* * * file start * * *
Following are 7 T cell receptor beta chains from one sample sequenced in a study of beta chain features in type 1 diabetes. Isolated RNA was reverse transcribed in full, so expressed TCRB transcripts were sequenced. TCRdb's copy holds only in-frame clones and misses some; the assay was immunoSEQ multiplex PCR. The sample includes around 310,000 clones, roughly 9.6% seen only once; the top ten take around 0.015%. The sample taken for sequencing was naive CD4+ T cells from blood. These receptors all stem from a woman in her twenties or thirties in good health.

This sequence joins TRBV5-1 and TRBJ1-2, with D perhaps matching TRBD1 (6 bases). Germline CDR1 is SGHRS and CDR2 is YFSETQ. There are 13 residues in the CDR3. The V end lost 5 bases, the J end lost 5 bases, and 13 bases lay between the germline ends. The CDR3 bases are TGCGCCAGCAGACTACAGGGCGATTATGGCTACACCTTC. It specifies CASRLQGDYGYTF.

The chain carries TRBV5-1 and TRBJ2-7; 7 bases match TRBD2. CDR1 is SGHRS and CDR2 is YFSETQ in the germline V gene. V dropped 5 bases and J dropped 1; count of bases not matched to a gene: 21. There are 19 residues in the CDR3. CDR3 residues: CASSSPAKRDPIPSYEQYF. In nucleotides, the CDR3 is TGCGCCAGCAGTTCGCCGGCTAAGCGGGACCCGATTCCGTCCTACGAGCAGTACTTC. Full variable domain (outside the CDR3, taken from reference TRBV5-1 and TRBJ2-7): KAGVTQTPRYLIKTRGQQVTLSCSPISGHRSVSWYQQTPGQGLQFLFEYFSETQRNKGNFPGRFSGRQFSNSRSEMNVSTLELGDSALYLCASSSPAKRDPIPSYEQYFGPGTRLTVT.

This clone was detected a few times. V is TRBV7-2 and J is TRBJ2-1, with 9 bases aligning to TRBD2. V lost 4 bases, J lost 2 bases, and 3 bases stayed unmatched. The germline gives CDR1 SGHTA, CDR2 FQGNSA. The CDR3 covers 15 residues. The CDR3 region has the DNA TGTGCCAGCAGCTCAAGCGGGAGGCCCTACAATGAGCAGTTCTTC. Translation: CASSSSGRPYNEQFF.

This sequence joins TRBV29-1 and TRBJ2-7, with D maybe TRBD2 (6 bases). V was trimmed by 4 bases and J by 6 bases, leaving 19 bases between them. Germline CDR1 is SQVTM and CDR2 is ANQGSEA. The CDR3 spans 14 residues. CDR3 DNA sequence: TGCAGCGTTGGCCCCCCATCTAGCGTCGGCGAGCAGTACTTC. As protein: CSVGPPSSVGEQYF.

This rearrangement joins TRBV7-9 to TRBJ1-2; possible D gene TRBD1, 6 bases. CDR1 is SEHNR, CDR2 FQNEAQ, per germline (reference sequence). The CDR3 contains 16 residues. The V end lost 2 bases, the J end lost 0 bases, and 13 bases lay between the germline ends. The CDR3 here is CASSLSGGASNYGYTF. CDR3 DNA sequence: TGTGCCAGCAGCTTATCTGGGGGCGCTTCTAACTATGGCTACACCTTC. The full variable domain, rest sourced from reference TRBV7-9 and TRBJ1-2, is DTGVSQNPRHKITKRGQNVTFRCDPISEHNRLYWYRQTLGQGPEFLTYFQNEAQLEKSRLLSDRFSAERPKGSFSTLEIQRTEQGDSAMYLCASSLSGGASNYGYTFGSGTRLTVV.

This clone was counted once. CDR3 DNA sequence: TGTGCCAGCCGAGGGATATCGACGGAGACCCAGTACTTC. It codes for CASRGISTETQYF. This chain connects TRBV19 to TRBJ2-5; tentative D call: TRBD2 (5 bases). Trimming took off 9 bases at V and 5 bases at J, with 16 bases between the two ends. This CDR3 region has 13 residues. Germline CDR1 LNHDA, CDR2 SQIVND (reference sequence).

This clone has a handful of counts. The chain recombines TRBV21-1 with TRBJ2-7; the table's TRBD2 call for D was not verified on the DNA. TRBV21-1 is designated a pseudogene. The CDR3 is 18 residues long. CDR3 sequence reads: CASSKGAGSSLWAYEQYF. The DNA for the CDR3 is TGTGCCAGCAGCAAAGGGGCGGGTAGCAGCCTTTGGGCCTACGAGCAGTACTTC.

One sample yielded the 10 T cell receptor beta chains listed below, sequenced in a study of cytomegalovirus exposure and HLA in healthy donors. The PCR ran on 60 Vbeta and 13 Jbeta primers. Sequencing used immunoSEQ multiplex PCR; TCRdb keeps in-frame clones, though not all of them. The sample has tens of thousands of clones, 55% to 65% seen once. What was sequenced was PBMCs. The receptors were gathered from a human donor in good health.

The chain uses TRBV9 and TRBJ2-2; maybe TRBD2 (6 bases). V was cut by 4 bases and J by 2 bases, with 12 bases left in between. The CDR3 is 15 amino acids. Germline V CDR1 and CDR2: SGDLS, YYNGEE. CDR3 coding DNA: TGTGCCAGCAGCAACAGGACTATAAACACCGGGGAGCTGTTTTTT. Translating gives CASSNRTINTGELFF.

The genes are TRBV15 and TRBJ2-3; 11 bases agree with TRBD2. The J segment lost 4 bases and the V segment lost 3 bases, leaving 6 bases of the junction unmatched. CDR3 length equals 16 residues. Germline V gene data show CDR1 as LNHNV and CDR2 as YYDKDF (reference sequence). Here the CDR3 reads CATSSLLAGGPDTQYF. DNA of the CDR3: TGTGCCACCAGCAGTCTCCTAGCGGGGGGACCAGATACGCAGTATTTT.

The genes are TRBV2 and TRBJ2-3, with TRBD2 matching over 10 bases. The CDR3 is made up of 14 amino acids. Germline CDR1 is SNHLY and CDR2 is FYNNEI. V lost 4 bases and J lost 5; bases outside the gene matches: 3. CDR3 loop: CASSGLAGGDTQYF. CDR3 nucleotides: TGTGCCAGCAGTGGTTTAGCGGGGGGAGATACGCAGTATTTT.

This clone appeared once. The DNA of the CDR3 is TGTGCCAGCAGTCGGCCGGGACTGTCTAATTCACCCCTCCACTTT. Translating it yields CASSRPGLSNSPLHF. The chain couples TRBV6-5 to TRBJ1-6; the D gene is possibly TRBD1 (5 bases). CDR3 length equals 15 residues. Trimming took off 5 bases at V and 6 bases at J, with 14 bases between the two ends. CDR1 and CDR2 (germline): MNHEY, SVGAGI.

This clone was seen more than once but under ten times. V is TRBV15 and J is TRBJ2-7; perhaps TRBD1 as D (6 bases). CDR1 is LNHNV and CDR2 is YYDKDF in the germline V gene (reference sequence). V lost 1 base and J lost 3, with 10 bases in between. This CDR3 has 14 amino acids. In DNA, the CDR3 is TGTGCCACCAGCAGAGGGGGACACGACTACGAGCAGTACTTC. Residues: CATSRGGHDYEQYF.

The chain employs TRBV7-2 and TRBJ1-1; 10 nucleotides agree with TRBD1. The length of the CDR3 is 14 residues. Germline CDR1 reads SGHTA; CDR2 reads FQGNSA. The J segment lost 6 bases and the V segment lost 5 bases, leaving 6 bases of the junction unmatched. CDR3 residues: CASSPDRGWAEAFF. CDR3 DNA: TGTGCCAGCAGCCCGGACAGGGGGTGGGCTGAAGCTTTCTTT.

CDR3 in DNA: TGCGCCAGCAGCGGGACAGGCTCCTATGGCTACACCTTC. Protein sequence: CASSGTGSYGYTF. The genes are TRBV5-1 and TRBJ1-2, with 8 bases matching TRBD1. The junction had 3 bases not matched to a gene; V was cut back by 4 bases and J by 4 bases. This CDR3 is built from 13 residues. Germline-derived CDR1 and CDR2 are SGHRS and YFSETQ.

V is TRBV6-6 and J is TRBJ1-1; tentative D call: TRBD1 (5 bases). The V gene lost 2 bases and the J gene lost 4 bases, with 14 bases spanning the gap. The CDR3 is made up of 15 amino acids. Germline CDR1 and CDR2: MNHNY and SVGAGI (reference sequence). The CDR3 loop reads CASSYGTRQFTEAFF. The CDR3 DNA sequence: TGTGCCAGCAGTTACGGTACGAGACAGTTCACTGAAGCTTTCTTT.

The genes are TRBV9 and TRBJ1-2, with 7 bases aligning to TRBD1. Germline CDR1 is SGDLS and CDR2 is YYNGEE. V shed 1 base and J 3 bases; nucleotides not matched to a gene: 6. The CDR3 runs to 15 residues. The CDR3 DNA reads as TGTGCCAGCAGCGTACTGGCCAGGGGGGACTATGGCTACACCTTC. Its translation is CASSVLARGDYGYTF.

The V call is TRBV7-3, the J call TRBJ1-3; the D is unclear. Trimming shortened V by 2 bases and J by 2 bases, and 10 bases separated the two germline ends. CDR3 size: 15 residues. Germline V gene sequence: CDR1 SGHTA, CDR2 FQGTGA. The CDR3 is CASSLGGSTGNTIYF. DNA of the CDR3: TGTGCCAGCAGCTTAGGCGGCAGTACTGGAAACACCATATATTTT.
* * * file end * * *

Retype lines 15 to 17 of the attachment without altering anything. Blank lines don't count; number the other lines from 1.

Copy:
The chain employs TRBV7-2 and TRBJ1-1; 10 nucleotides agree with TRBD1. The length of the CDR3 is 14 residues. Germline CDR1 reads SGHTA; CDR2 reads FQGNSA. The J segment lost 6 bases and the V segment lost 5 bases, leaving 6 bases of the junction unmatched. CDR3 residues: CASSPDRGWAEAFF. CDR3 DNA: TGTGCCAGCAGCCCGGACAGGGGGTGGGCTGAAGCTTTCTTT.

CDR3 in DNA: TGCGCCAGCAGCGGGACAGGCTCCTATGGCTACACCTTC. Protein sequence: CASSGTGSYGYTF. The genes are TRBV5-1 and TRBJ1-2, with 8 bases matching TRBD1. The junction had 3 bases not matched to a gene; V was cut back by 4 bases and J by 4 bases. This CDR3 is built from 13 residues. Germline-derived CDR1 and CDR2 are SGHRS and YFSETQ.

V is TRBV6-6 and J is TRBJ1-1; tentative D call: TRBD1 (5 bases). The V gene lost 2 bases and the J gene lost 4 bases, with 14 bases spanning the gap. The CDR3 is made up of 15 amino acids. Germline CDR1 and CDR2: MNHNY and SVGAGI (reference sequence). The CDR3 loop reads CASSYGTRQFTEAFF. The CDR3 DNA sequence: TGTGCCAGCAGTTACGGTACGAGACAGTTCACTGAAGCTTTCTTT.